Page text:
UEFA president Michel Platini has insisted video technology "is not for football" and that its introduction would rob the game of its popularity.
Platini's counterpart with world governing body FIFA, Sepp Blatter, has suggested technology could be introduced in time for the 2014 World Cup as his organisation continues testing possible systems. But Platini, European football's most influential figure, reaffirmed his opposition to technology in an interview with France's L'Equipe Mag.
"Video is not for football. Human (adjudication) is better," he said.
"Football became popular thanks to its human values. If that becomes a commercial value, it will lose all its popularity."
Technology was pushed back up the agenda when Frank Lampard's goal was disallowed in England's World Cup defeat to Germany last year despite the ball clearly crossing the line.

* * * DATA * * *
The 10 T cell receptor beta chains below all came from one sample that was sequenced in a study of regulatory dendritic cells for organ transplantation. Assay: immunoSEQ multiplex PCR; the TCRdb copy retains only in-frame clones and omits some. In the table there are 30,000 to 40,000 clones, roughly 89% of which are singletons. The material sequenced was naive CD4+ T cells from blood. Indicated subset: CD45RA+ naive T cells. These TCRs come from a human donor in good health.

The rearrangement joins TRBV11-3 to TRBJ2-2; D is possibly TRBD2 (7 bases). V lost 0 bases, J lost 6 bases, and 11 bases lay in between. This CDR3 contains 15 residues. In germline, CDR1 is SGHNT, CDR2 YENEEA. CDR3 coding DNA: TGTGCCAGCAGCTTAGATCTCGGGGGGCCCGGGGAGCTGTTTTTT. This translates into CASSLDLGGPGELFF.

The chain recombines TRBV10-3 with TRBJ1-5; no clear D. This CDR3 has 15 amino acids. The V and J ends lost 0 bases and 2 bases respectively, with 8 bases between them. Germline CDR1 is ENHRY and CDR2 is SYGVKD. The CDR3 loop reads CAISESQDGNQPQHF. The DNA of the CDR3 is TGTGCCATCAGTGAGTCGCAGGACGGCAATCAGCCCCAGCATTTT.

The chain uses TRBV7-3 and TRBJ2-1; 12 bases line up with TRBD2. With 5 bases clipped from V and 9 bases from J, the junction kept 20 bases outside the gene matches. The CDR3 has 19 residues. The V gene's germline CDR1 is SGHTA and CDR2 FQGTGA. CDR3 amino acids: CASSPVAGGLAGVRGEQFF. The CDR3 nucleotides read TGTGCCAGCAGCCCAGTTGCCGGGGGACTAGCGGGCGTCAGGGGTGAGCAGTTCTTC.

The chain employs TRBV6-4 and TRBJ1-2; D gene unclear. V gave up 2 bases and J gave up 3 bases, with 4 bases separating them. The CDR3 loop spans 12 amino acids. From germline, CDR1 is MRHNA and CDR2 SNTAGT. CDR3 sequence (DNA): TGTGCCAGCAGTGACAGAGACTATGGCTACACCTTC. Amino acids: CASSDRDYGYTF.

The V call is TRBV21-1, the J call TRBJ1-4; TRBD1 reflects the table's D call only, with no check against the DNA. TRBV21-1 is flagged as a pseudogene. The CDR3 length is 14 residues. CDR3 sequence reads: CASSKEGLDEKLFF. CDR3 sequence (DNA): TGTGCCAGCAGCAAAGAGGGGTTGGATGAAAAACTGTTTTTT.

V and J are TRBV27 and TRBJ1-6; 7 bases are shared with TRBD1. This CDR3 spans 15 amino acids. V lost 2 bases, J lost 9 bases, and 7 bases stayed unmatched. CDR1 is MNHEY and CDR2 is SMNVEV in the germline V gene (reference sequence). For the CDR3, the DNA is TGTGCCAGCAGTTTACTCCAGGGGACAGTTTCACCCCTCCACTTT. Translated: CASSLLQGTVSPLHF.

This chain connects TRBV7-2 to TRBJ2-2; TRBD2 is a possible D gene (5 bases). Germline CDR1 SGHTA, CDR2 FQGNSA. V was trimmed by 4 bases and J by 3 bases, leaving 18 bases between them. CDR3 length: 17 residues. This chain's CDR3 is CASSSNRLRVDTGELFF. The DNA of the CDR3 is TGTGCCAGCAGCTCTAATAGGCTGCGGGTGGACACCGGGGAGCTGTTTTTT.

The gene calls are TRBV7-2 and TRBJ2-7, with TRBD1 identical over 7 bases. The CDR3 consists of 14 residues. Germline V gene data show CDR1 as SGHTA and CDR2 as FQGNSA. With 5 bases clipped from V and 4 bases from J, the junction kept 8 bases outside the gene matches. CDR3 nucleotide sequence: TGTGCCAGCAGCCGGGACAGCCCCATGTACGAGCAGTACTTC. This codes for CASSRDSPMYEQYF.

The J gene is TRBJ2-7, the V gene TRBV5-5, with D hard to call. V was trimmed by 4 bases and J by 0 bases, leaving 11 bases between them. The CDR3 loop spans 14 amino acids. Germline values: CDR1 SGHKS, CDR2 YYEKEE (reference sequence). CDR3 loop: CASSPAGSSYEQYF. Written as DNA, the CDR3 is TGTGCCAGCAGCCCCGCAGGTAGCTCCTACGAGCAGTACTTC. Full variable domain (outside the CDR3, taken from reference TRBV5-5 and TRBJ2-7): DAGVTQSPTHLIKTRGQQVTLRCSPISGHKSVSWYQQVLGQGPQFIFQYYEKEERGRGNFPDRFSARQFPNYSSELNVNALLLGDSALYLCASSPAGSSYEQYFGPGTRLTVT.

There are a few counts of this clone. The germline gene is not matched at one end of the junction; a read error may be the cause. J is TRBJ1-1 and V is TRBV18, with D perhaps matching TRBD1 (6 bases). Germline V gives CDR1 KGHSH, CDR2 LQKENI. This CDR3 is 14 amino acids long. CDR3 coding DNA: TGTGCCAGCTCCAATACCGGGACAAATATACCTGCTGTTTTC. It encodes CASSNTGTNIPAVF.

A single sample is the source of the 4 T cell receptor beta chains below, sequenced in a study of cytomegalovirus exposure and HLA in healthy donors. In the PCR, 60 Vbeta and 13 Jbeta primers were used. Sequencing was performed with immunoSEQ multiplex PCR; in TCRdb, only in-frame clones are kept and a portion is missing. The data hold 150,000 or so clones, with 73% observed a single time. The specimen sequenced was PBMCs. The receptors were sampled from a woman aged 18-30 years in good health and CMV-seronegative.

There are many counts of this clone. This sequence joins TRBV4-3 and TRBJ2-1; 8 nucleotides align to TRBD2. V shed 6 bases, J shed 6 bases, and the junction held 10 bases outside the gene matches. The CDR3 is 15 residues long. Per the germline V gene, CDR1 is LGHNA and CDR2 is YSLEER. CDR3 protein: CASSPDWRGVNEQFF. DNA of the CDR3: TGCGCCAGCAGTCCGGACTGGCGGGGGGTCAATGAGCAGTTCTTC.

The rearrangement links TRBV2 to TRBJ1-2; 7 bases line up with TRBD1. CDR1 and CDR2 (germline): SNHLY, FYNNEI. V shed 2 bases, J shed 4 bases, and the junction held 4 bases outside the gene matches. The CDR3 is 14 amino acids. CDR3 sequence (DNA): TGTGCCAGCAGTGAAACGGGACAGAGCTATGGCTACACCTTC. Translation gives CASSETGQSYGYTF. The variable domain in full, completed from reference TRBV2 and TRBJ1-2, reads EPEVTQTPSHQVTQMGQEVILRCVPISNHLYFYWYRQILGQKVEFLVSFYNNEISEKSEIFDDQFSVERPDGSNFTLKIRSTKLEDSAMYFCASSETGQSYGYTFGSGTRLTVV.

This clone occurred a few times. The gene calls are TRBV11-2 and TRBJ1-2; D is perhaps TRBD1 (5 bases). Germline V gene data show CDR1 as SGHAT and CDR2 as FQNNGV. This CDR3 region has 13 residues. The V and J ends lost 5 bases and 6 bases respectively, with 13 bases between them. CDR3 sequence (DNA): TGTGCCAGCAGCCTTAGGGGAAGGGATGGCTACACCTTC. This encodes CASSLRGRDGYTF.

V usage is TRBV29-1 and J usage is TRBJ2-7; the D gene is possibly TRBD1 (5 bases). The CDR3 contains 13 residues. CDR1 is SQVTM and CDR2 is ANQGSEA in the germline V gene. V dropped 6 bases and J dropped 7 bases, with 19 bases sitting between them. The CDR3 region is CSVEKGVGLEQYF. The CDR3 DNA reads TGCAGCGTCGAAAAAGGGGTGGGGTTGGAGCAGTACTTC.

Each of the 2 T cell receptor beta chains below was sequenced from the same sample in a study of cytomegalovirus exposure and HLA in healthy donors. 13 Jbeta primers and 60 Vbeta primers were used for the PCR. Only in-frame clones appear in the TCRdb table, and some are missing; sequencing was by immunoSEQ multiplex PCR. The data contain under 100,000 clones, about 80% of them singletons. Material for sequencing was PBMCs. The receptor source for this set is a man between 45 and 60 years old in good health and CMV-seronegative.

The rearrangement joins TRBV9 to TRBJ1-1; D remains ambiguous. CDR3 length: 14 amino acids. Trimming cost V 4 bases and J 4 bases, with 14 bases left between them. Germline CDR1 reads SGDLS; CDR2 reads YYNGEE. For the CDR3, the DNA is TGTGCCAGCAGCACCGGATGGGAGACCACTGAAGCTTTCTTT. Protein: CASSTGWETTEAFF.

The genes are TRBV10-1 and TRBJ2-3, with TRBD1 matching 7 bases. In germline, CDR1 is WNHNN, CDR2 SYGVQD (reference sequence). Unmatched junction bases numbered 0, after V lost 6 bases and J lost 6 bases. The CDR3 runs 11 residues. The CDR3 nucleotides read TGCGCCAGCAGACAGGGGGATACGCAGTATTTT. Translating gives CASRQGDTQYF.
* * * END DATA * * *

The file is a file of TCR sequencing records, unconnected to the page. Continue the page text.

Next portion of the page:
The expected benefit of technology would be to reduce the frequency of such incidents affecting results, but Platini argued that is part of the game's appeal.
He made reference to Germany goalkeeper Toni Schumacher's awful challenge on France striker Patrick Battiston during the two countries' World Cup semi-final in 1982, in which Platini played, alongside the infamous handballs by Argentina legend Diego Maradona and France striker Thierry Henry which led to England's elimination from the 1986 tournament and prevented the Republic of Ireland qualifying for the 2010 event.
"Football has also based its popularity on injustices," Platini continued.
"You can remember them and talk about them in the bars.
"You can talk about 1982, France-Germany, it was an injustice like the hand of Maradona or that of Henry. The notoriety also comes from negative things in football."
- Sports & Recreation
- Sports & Recreation/Soccer